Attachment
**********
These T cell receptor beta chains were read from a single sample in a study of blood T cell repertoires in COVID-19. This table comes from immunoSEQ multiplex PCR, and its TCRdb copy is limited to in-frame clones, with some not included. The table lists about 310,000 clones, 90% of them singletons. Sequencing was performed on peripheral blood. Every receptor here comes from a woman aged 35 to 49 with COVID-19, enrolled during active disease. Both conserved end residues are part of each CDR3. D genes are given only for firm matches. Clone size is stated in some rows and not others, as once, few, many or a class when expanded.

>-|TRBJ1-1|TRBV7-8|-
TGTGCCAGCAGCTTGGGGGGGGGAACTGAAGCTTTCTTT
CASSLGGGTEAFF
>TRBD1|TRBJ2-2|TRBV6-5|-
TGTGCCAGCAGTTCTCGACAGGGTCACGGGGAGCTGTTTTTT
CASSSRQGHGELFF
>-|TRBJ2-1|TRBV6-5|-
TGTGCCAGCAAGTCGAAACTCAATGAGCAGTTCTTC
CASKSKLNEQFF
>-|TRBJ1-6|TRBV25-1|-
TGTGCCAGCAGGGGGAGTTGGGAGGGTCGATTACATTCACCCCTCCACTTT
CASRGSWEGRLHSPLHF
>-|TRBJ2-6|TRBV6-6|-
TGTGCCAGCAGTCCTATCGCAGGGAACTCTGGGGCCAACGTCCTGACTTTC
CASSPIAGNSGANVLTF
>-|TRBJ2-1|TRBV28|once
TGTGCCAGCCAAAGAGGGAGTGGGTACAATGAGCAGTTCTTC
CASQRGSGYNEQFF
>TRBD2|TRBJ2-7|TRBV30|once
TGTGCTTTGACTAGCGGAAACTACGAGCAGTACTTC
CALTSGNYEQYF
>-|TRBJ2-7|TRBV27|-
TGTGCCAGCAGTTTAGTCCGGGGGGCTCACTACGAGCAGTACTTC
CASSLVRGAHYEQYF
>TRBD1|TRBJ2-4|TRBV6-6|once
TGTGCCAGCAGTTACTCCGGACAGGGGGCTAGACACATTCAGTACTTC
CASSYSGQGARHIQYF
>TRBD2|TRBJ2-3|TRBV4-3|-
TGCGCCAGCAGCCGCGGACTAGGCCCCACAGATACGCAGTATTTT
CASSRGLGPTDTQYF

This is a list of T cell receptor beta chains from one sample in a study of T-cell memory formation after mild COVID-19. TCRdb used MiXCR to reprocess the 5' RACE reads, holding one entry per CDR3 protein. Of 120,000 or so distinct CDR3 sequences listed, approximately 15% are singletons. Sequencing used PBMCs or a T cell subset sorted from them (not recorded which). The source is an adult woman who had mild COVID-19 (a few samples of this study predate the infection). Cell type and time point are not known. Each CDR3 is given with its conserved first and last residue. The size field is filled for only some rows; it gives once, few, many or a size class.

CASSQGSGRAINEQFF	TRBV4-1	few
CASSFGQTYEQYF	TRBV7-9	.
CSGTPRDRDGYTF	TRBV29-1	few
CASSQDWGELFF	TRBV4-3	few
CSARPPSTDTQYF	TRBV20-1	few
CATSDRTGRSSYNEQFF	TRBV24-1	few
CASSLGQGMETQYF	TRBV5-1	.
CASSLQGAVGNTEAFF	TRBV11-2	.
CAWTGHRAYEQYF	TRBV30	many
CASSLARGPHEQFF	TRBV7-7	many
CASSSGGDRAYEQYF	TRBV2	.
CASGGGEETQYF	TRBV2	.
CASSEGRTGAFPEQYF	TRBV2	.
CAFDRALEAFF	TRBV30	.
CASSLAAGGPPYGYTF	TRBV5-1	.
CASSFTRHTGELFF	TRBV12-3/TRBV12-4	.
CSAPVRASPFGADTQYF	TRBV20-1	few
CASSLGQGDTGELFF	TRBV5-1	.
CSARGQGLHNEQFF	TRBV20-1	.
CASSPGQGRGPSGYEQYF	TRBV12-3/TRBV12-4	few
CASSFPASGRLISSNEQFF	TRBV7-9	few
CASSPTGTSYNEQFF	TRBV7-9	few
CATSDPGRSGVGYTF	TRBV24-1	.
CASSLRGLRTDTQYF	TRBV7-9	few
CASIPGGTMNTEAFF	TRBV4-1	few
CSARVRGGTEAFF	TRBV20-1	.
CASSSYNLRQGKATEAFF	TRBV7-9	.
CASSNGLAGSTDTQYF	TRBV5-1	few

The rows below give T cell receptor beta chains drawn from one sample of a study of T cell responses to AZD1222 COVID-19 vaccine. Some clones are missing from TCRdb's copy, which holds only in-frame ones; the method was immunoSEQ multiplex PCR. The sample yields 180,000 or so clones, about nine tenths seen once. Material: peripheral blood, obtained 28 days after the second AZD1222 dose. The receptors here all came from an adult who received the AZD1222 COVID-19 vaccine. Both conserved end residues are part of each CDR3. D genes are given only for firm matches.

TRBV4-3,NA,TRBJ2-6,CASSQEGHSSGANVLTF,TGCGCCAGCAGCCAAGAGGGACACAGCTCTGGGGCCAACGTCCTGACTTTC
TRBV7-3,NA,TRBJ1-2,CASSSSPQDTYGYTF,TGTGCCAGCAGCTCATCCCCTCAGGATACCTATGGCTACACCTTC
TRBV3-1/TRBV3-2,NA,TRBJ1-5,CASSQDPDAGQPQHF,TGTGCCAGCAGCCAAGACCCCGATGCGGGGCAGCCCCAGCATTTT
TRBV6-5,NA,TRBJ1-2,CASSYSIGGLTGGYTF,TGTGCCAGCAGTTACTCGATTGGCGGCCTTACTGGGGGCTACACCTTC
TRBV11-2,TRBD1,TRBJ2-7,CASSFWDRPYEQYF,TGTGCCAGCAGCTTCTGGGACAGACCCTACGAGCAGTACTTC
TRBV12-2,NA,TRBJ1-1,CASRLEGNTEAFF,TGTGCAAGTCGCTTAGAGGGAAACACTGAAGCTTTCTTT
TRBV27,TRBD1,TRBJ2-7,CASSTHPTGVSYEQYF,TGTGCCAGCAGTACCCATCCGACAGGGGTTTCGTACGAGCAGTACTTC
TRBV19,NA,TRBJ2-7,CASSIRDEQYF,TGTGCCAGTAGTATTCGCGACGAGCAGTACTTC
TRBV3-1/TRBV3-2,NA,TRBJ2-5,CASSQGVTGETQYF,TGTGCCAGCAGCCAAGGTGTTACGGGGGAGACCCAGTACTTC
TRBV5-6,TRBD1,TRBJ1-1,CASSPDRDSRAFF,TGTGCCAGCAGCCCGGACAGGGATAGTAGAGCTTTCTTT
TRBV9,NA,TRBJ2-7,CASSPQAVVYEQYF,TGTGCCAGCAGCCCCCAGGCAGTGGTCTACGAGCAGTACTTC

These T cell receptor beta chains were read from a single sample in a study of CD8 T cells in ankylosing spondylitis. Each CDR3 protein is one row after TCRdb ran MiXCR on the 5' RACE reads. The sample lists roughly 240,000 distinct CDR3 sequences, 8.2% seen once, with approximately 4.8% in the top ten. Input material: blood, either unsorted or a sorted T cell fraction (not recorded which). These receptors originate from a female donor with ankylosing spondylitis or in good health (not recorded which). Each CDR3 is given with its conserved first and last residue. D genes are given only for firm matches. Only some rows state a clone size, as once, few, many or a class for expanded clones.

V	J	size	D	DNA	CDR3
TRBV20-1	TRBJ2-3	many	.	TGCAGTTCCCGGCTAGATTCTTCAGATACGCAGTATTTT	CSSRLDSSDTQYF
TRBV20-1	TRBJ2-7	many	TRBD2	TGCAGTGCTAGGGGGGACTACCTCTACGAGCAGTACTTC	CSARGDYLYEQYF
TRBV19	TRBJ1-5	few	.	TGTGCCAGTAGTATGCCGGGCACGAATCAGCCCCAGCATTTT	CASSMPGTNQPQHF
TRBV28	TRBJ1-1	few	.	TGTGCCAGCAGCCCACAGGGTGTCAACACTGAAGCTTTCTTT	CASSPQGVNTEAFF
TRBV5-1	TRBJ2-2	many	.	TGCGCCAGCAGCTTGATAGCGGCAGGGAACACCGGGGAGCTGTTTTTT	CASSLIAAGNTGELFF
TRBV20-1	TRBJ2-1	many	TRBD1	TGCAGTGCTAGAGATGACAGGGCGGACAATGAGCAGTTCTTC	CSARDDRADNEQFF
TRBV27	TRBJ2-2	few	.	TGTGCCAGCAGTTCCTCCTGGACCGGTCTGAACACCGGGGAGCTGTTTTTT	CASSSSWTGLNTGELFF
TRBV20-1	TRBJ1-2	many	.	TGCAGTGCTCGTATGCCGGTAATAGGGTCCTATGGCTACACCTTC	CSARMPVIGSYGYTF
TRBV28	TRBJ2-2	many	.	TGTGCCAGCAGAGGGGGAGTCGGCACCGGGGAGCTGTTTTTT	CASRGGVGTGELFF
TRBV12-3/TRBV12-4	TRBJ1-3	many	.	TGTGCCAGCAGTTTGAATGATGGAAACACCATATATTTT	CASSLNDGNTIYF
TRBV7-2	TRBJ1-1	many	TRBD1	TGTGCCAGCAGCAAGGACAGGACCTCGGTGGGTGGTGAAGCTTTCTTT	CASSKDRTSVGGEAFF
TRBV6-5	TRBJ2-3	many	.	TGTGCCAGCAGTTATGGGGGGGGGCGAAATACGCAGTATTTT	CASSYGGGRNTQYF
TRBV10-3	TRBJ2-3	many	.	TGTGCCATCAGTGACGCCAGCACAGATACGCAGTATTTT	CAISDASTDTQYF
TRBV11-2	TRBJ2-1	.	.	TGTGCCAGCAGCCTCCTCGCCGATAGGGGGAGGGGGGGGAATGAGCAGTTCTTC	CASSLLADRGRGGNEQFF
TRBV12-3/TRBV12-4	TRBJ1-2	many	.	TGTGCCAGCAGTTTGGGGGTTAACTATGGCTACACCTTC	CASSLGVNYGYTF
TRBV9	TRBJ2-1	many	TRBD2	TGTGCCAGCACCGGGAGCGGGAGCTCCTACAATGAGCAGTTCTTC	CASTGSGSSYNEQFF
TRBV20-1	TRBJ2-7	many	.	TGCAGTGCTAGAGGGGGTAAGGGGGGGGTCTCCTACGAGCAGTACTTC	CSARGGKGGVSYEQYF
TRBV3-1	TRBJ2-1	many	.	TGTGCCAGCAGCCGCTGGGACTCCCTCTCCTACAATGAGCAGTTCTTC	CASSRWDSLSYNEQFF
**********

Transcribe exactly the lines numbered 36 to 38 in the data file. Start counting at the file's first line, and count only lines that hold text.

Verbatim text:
CASSQDWGELFF	TRBV4-3	few
CSARPPSTDTQYF	TRBV20-1	few
CATSDRTGRSSYNEQFF	TRBV24-1	few